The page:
Turkmens in Syria not accepting Assad’s election victory

By Mehmet Burak Karacaoglu

IDLIB, Syria (AA) – Turkmens in Syria do not recognize the so-called presidential election that Bashar al-Assad claims to have won by ignoring the UN Security Council (UNSC) resolutions.

Vail Haj Taha, who lives on Turkmen Mountain in the countryside of Latakia, told Anadolu Agency his group did not accept the so-called elections.

“He's been killing us for 10 years. Now they say there has been a new election and he won. They call him the president. In fact, he is not the president, he is a monster,” he said. “We do not know how the elections have been carried out. Because there are no Syrians in Syria. All of them are in Germany and Turkey.”

Muhammed Hac Bekir, another Turkmen, said the regime caused them to migrate.

“My children went to Turkey. He [Assad] bombed and burned their houses,” he said.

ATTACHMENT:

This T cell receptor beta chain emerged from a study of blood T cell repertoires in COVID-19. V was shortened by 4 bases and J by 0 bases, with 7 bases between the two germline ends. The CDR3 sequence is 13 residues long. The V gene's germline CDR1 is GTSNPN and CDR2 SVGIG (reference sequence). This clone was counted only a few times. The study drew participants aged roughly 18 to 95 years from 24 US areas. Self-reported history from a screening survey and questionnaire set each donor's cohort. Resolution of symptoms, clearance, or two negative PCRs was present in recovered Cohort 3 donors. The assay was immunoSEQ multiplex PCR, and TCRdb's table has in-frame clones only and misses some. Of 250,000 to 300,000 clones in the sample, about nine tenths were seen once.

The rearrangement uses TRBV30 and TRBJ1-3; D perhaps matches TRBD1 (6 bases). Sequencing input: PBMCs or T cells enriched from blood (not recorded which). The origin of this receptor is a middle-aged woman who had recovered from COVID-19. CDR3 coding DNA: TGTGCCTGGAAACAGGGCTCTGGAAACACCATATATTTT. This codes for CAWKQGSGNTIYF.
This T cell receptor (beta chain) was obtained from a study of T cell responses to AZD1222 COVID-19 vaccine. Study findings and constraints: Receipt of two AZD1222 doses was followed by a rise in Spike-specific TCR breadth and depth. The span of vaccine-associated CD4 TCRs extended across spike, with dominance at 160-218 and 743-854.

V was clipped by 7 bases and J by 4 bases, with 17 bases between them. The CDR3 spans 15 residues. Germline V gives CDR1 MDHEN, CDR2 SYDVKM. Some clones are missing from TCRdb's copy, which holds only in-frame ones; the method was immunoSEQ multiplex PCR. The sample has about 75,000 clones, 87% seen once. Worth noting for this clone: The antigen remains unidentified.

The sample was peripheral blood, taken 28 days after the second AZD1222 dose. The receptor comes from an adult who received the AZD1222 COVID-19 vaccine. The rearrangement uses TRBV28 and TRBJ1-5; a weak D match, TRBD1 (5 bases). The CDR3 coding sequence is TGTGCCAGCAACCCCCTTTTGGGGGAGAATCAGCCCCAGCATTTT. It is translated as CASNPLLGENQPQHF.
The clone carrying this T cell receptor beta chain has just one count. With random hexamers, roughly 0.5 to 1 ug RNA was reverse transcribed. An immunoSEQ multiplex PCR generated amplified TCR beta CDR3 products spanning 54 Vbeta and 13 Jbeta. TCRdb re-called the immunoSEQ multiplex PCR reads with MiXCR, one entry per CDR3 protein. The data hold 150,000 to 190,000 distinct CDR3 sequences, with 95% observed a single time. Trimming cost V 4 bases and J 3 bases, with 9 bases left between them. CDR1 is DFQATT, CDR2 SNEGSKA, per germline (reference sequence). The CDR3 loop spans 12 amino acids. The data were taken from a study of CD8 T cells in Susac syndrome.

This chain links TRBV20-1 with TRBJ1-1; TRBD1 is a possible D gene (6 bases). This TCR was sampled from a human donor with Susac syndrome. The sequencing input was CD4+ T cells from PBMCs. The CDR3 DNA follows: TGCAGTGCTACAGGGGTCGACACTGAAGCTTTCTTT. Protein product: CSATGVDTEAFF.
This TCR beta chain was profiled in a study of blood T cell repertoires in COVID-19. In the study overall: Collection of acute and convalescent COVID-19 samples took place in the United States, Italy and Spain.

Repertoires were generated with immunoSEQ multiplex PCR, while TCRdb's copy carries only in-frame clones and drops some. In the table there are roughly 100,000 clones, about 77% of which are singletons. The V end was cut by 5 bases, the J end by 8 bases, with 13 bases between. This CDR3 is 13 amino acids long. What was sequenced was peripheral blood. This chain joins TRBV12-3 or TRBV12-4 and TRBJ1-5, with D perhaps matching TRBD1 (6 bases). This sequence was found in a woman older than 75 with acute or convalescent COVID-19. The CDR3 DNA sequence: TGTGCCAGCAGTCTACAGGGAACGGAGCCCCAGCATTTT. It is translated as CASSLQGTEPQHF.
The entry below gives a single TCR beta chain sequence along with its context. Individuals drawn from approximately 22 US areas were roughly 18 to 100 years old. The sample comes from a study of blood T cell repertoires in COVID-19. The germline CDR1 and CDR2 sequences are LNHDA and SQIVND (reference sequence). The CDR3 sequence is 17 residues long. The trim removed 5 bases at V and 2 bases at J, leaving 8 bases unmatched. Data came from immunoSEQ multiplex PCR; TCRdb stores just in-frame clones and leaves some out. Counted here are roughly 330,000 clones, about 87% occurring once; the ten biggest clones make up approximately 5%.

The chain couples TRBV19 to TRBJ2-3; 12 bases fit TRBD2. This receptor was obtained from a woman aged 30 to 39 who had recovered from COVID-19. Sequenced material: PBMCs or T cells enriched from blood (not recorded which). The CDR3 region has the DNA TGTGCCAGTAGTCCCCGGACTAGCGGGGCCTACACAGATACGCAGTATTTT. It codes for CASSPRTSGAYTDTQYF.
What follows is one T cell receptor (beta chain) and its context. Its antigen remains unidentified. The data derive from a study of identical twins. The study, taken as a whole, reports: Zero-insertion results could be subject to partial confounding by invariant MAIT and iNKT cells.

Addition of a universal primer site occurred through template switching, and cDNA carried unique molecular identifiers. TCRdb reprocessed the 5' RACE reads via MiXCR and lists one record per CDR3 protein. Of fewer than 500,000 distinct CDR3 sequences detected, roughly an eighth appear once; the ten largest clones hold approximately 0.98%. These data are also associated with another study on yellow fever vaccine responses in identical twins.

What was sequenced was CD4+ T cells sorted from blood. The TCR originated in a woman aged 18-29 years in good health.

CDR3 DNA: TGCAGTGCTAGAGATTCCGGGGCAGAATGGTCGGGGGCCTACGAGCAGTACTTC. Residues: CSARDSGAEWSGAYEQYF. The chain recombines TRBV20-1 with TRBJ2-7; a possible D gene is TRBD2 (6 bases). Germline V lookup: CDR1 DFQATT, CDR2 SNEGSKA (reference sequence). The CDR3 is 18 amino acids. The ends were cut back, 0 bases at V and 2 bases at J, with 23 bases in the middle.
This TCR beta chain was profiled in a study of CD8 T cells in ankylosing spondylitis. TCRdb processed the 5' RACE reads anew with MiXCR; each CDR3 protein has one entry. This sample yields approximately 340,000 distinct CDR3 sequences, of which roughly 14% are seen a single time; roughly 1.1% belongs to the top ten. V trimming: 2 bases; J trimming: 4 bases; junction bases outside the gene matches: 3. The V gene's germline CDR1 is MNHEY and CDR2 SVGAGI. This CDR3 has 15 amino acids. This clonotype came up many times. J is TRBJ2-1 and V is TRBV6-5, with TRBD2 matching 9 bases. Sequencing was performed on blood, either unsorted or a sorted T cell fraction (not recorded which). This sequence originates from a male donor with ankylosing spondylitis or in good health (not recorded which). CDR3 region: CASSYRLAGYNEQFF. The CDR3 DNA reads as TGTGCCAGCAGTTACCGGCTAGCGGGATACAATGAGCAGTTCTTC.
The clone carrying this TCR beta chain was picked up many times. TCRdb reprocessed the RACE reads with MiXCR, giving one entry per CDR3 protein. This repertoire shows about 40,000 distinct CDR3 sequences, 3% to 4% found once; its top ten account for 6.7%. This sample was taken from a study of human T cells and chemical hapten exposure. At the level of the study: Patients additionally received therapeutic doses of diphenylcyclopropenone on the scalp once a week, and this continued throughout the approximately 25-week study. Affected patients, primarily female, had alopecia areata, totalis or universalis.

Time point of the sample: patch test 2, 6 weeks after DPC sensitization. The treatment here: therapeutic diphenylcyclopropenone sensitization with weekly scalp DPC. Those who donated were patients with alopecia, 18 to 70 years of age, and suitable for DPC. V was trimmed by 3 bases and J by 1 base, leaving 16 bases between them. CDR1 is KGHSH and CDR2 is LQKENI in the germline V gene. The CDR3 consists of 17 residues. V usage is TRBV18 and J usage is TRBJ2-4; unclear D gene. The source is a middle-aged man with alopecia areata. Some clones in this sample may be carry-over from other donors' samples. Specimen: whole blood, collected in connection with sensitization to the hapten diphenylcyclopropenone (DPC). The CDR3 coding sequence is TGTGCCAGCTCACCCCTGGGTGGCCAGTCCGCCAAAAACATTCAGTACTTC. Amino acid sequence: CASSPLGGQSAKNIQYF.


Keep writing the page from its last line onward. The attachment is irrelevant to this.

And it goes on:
Mustafa Memleket said Assad killed the people with the murderers he brought from abroad.

“We went to Germany, Lebanon and Turkey. The whole world is full of Syrians. They force the nation to elections by force of soldiers and police. May God save us from him,” said the Turkmen.

Bashar al-Assad was declared winner of “presidential elections” that were held with nonfunctional candidates, the regime's news agency SANA announced on Thursday.

The regime's Parliament Speaker Hamouda Sabbagh announced to the media that Assad won with 95.1% of the vote.

He claimed voter turnout was around 78%, while more than half of the country cannot go to the polls.

Assad has been the victor in every election since assuming power in 2000 as heir to his father, Hafez al-Assad.

The decision to hold elections was made despite an ongoing military conflict, the lack of a political solution, the failure of negotiations between the opposition and the regime, and the displacement of more than 10 million Syrians either as refugees or internally displaced persons.

Moreover, about 40% of the country is not under regime control.

Syria has been mired in a civil war since early 2011 when the regime cracked down on pro-democracy protests with unexpected ferocity.

Over the past decade, around half a million people have been killed and more than 12 million had to flee their homes.

*Writing by Gozde Bayar